Episode 048 is the fourth in a series all about turkey! In the series, Taryn goes over how to smoke a turkey from start to finish, including what to do with the leftovers. This fourth episode in the series is about how to make turkey stock from a carcass. Listen in to hear how simple it is to make your own stock, why you should do it, and lots of helpful tips!
Listen on iTunes, Stitcher, TuneIn, or your favorite podcast player. Or scroll down to read a full transcript.
These are some of the recipes mentioned in the episode, all of which are on Hot Pan Kitchen.
- Turkey Stock Recipe
- Leftover Turkey and Rice Soup
- Paleo Turkey Tortilla Soup
- Paleo Ground Beef Stroganoff
- Hamburger Soup
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- Episode 45: Spatchcock A Turkey
- Episode 46: Dry Brine A Turkey
- Episode 47: Smoking A Turkey
- Large stock pot
- Large cutting board
- Fine mesh strainer
- OXO Silicone storage cubes
- Souper cubes
Taryn Solie: Hello grillers, and thank you for tuning in today! I am your host, Taryn Solie, and I am here to give you some grilling inspiration. Typically I go over one standalone recipe in detail per episode, but today is a little different – it’s the fourth in a series I’m doing on smoking a turkey.
In episode number 45, the first in this series, I went over how to spatchcock a turkey, which just means you remove the back bone and lay it flat for cooking. This helps it cook faster and more evenly. Then in episode 46 I described how and why to dry brine a turkey – basically it helps lock in the moisture so your turkey turns out nice and juicy. Episode 47 was all about how to actually smoke the turkey. And today’s episode is the next step – one that you may not take – but how to make stock from the turkey skin and bones.
Before we get into that though, I want to tell you why this is worth doing, because I know it may sound like a bit of a pain. But honestly, it’s actually quite easy and the main reason I do it is it gives you such good, flavorful broth. My family likes to just drink the warm broth on it’s own, but it’s also great to make soups with.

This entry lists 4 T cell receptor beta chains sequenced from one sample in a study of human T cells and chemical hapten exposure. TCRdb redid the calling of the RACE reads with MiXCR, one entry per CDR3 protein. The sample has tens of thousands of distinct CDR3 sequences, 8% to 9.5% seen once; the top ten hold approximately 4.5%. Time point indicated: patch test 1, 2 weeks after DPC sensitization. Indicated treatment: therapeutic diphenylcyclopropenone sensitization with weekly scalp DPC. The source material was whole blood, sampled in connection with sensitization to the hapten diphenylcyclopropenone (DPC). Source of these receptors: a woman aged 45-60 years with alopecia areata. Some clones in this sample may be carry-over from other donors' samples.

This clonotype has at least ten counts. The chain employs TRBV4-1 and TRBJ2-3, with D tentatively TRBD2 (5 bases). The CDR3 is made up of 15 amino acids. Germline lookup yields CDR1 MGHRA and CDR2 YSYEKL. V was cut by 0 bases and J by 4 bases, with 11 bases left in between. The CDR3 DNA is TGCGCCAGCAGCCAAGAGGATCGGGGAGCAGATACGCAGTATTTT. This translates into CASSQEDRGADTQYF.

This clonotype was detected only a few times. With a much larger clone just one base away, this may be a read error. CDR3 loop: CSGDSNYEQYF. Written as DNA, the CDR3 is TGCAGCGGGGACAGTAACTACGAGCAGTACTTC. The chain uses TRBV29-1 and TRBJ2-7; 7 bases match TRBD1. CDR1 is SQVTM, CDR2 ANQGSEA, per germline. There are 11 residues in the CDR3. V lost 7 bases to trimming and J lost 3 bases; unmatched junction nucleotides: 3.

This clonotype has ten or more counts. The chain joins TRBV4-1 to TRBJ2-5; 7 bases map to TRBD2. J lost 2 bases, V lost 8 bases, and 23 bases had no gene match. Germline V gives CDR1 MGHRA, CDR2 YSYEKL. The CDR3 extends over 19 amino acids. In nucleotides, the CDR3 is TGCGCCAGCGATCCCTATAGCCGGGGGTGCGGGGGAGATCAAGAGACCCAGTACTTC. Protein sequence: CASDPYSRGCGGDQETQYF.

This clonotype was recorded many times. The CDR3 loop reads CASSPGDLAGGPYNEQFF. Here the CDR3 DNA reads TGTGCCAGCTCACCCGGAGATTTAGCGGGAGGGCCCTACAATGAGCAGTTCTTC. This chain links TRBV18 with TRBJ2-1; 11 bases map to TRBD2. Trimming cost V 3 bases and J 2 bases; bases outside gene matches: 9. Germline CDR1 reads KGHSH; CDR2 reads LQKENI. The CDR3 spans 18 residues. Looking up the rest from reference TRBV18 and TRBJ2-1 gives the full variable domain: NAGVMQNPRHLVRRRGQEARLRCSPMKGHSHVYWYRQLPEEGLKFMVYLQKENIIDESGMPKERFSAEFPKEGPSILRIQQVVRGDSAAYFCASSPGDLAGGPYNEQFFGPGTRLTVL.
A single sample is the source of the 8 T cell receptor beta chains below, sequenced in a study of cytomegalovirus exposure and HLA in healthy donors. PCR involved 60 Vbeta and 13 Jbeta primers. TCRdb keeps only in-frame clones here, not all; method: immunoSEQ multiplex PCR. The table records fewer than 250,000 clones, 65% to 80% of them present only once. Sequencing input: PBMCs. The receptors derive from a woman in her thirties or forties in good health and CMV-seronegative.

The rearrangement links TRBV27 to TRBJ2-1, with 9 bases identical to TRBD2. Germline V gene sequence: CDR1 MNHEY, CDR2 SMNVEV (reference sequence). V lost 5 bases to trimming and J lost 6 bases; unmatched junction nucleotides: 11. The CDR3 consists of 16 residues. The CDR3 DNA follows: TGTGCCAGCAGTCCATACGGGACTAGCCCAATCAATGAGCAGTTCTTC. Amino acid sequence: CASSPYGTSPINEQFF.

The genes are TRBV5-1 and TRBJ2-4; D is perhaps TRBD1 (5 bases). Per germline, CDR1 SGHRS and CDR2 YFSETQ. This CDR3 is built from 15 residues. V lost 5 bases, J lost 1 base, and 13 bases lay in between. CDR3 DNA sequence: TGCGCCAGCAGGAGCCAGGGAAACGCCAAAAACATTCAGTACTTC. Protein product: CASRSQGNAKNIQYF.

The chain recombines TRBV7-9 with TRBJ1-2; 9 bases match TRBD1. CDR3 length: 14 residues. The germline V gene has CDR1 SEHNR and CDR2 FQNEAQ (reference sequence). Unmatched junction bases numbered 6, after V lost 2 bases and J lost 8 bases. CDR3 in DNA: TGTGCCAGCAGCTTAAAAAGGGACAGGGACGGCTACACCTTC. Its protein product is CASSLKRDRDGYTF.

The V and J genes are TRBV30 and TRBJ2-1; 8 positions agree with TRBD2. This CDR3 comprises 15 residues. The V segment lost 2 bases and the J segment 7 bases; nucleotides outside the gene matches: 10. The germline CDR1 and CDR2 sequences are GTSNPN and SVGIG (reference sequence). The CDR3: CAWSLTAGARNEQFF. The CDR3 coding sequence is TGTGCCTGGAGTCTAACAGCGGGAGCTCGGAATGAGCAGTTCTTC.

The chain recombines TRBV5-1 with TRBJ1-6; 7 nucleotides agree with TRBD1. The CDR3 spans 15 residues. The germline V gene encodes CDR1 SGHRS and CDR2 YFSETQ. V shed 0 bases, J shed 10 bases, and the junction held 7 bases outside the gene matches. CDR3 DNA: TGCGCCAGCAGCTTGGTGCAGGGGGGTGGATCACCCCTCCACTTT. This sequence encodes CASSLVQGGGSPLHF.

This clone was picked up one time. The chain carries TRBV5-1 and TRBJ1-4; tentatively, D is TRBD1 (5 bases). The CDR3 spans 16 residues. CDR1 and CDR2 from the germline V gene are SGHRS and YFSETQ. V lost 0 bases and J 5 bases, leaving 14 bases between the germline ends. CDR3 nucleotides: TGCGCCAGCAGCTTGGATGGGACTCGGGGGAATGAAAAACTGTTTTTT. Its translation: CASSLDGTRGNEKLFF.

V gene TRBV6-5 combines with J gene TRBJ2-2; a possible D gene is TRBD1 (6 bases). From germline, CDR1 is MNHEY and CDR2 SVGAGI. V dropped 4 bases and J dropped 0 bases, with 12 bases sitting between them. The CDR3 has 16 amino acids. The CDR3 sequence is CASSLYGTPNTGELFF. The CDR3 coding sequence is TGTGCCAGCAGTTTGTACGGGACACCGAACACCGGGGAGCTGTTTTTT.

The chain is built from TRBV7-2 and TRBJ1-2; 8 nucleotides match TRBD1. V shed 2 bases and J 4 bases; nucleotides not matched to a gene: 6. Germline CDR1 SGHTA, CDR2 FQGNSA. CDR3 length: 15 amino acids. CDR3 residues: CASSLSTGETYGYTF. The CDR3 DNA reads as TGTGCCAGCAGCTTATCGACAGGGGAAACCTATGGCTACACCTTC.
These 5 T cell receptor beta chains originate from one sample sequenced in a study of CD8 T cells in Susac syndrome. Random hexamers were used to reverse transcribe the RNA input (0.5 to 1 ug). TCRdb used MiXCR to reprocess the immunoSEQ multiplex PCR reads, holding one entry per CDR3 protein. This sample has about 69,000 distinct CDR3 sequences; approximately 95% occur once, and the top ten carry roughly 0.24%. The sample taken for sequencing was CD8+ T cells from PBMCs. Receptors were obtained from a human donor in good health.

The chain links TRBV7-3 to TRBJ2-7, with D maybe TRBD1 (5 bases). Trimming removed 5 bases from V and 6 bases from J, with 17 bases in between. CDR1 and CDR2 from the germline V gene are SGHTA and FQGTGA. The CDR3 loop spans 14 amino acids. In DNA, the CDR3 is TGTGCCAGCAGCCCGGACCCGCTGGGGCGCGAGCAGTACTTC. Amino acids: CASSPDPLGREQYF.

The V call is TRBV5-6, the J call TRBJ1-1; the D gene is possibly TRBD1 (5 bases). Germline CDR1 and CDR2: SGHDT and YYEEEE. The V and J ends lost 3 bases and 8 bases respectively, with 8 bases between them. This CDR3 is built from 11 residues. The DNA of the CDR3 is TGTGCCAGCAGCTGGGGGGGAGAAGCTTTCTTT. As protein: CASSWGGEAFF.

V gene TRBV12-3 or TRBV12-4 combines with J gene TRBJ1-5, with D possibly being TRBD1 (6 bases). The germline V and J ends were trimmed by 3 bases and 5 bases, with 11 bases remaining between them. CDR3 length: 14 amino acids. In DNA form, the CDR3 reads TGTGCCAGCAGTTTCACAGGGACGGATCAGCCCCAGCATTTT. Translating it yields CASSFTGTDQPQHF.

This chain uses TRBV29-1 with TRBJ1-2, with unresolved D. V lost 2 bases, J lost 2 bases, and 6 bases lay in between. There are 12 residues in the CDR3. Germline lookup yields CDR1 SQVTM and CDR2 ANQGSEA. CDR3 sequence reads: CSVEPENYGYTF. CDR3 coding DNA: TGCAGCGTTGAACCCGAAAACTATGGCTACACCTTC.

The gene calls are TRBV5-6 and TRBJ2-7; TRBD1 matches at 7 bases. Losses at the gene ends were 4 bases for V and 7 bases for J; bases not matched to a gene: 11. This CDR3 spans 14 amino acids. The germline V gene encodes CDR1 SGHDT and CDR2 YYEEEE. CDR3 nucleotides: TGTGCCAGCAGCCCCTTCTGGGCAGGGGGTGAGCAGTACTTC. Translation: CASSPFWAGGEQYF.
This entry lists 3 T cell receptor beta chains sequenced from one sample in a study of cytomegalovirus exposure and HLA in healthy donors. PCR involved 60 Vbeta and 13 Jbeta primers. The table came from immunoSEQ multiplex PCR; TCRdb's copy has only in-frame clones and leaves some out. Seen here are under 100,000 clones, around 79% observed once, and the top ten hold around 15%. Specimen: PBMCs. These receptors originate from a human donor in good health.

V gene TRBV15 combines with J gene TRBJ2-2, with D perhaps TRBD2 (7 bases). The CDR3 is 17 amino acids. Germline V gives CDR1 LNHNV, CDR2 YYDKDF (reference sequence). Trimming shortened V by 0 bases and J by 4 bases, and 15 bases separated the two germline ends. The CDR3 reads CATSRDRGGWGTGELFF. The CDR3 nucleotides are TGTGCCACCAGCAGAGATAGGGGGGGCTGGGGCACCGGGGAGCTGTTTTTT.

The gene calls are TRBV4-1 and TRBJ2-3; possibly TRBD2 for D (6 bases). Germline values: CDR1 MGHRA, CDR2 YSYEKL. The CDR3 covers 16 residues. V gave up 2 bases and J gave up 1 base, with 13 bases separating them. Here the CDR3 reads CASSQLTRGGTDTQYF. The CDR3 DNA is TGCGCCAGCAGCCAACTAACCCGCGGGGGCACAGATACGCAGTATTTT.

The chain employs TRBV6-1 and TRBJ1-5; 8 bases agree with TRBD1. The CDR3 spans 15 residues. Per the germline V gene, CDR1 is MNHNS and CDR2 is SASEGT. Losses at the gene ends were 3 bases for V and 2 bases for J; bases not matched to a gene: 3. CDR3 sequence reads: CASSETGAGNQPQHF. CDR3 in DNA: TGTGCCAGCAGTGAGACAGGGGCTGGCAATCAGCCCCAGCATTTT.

I have several soups that are made with leftover turkey stock, like my turkey and rice soup and my turkey “tortilla” soup – and I’m using quotation marks around the word tortilla because I don’t actually use any tortilla in the soup, it’s a dairy free, healthier version of the traditional tortilla soup.
Another reason I like to make stock with the carcass of the turkey is I feel like I’m getting my money’s worth. I know that may sound silly, but people pay good money for a turkey and making broth from it helps you get your money’s worth! So there’s that too.
I do want to note, before I go further, that I’m going to use the words broth and stock interchangeably. Technically they are two different things, though there isn’t that much difference. From what I’ve researched, stock is usually made with bones and tends to gel from the collagen in those bones when cooled, and broth is usually made from meat and is thinner than stock. This recipe will give you more of a stock since we’re using the turkey carcass, both skin and bones.
Okay, let’s get into the recipe. To make this turkey stock, you’ll need:
- 1 turkey carcass from a 14 to 16 pound bird, broken down so it fits into a large stock pot;
- 1 large onion;
- 1 small shallot;
- 2 medium carrots;
- 2-3 celery stalks with leaves;
- ½ cup mushroom stems – I prefer stems from shiitake mushrooms, but use what you have;
- 2-3 sprigs fresh parsley;
- 2 large stems of fresh thyme;
- 1 dried bay leaf;
- 1 tablespoon kosher salt; and
- 20-24 cups of water
A few tips before we get to the recipe instructions. First, I mentioned the mushroom stems in the ingredients. If you are not a mushroom fan or are allergic to mushrooms like my mother in law, you can skip them but they really do add a nice depth of flavor. If you don’t have the stems themselves, you can use whole mushrooms. I would chop them into large pieces and still use ½ cup. However, if you make any dish with mushrooms I would practice saving the stems in a little sealable plastic bag that you keep in the freezer. I have one labeled “stock” that I put the end bits of veggies in, like the bottom of a bunch of celery or the top part of a carrot – not the leaves, just the top orange part – and I store my mushroom stems in that. If you need recipe suggestions for dishes with mushrooms, try my ground beef stroganoff or my hamburger soup – I’ll link to both on the show notes page.
Okay, a couple more tips:
- Make sure you’ve taken the majority of meat off of your turkey carcass before you start. You don’t need it for the stock and it can be used to make what I call a Round 2 recipe, which is a fancy way of saying leftovers. I already mentioned the two turkey soup recipes, but you can also do turkey enchiladas or turkey chili with leftover meat. I’ll put some links for leftover turkey recipes on the show notes page.